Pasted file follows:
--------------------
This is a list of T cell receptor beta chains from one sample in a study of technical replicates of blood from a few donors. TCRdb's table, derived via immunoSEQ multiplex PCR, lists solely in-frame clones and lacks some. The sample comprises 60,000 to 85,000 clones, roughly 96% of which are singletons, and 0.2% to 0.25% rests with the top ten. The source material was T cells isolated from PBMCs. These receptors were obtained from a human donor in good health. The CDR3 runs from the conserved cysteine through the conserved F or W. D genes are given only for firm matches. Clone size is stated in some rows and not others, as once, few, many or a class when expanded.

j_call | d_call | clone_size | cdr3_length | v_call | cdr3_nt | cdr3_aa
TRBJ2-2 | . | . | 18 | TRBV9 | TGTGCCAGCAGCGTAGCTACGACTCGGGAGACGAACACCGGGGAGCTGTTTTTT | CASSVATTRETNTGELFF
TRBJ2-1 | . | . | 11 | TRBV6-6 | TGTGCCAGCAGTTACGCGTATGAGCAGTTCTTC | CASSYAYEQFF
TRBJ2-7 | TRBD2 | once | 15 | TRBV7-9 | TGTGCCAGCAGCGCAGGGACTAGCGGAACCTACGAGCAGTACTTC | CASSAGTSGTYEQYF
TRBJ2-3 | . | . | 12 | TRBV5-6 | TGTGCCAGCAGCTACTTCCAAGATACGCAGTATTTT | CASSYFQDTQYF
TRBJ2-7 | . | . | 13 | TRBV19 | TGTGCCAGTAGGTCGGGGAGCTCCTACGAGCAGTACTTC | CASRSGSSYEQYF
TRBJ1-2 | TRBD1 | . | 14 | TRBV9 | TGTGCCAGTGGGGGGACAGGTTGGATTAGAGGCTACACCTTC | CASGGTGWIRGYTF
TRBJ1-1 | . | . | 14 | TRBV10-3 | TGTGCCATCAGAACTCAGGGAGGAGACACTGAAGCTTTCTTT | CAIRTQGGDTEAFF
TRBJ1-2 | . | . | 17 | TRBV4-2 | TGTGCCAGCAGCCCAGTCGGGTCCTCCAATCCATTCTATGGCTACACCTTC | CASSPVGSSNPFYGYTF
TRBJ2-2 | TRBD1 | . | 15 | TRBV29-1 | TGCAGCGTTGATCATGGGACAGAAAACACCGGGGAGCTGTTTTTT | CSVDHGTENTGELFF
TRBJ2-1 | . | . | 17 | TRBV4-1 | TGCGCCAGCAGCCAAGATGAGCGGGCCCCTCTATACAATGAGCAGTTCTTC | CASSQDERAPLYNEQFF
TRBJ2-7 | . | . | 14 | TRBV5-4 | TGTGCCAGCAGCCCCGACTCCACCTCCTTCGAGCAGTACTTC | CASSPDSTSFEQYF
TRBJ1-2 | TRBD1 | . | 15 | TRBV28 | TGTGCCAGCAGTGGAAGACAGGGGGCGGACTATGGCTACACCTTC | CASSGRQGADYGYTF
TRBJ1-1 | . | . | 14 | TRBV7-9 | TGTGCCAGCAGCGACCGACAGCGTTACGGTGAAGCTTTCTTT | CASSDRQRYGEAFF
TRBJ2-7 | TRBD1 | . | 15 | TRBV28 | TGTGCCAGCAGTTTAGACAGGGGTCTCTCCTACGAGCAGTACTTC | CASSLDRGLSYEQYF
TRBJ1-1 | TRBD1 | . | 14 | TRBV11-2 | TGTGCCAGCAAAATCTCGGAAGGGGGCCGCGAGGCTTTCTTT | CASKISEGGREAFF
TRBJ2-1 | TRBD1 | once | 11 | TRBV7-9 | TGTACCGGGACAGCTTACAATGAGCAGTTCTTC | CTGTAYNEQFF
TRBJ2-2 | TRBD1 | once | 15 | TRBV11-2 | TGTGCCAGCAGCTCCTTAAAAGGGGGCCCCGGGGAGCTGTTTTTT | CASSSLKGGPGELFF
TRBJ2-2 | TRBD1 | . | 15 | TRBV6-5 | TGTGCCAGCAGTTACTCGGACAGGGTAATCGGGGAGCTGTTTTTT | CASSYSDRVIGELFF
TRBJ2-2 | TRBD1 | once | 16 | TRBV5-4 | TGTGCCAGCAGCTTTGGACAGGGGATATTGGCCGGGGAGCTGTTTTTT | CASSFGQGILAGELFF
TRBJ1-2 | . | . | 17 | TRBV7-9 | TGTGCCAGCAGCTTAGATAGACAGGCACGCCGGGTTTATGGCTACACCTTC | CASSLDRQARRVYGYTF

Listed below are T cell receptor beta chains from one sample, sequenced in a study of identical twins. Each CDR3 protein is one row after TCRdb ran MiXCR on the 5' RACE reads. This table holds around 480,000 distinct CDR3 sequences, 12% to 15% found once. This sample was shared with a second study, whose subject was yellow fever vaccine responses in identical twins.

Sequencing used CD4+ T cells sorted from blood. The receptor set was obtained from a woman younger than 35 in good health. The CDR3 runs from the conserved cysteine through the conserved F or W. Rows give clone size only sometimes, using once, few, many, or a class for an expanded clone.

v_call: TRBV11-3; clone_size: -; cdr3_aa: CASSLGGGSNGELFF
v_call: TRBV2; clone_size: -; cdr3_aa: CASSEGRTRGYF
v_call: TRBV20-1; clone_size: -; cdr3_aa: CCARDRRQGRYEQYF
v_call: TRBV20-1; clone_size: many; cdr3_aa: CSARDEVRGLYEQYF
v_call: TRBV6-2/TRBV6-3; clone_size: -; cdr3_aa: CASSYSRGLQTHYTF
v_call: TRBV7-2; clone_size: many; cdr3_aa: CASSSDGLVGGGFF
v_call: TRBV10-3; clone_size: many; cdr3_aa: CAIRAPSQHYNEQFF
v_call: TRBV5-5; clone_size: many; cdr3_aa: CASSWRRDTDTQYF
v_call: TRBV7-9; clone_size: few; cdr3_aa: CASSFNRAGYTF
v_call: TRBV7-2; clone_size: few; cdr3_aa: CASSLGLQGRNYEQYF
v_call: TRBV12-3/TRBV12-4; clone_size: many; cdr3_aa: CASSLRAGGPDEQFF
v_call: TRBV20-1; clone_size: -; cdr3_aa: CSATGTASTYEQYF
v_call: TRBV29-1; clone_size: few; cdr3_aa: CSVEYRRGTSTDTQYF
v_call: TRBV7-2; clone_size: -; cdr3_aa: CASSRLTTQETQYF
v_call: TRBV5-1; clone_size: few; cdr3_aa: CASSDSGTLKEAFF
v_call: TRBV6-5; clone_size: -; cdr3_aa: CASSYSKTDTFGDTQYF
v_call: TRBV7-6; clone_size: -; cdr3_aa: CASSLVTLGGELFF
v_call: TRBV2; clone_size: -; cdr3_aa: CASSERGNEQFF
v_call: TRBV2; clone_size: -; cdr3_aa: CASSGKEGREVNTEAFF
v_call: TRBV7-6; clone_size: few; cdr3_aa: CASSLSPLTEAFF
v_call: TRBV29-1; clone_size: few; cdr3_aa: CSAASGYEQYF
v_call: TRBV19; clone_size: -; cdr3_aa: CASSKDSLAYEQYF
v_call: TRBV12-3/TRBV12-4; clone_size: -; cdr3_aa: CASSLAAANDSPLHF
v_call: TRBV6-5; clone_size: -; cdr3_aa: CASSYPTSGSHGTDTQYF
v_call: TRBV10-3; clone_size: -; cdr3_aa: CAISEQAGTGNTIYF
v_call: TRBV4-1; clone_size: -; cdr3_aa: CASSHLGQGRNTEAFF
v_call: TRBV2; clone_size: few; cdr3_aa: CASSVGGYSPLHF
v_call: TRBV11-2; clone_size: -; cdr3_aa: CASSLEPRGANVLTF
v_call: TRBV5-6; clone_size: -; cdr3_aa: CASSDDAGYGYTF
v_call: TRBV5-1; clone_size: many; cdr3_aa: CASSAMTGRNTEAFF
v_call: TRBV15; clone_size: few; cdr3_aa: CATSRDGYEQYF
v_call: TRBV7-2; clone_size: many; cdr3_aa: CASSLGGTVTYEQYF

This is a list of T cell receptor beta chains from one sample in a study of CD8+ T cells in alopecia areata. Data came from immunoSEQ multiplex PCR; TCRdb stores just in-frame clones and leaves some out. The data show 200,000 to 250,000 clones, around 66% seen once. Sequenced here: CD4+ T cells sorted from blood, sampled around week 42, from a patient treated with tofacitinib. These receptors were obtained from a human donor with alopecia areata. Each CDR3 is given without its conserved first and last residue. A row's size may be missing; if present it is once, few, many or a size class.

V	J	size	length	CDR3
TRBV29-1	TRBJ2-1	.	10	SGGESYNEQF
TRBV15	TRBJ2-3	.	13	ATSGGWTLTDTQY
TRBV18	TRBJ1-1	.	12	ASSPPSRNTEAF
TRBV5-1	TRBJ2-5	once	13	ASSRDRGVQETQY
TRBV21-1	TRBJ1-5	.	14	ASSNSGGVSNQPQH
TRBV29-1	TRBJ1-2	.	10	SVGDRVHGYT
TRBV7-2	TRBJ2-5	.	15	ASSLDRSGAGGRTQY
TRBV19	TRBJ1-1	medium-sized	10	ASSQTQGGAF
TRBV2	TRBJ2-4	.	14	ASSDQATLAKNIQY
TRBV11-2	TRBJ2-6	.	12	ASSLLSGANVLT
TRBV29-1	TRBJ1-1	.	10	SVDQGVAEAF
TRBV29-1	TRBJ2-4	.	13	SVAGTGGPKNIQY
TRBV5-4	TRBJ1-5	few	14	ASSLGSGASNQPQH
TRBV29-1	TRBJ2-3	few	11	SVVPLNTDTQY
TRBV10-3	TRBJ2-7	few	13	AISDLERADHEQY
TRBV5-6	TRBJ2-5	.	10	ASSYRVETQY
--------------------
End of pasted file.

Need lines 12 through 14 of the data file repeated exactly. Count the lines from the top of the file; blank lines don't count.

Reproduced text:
TRBJ2-1 | . | . | 17 | TRBV4-1 | TGCGCCAGCAGCCAAGATGAGCGGGCCCCTCTATACAATGAGCAGTTCTTC | CASSQDERAPLYNEQFF
TRBJ2-7 | . | . | 14 | TRBV5-4 | TGTGCCAGCAGCCCCGACTCCACCTCCTTCGAGCAGTACTTC | CASSPDSTSFEQYF
TRBJ1-2 | TRBD1 | . | 15 | TRBV28 | TGTGCCAGCAGTGGAAGACAGGGGGCGGACTATGGCTACACCTTC | CASSGRQGADYGYTF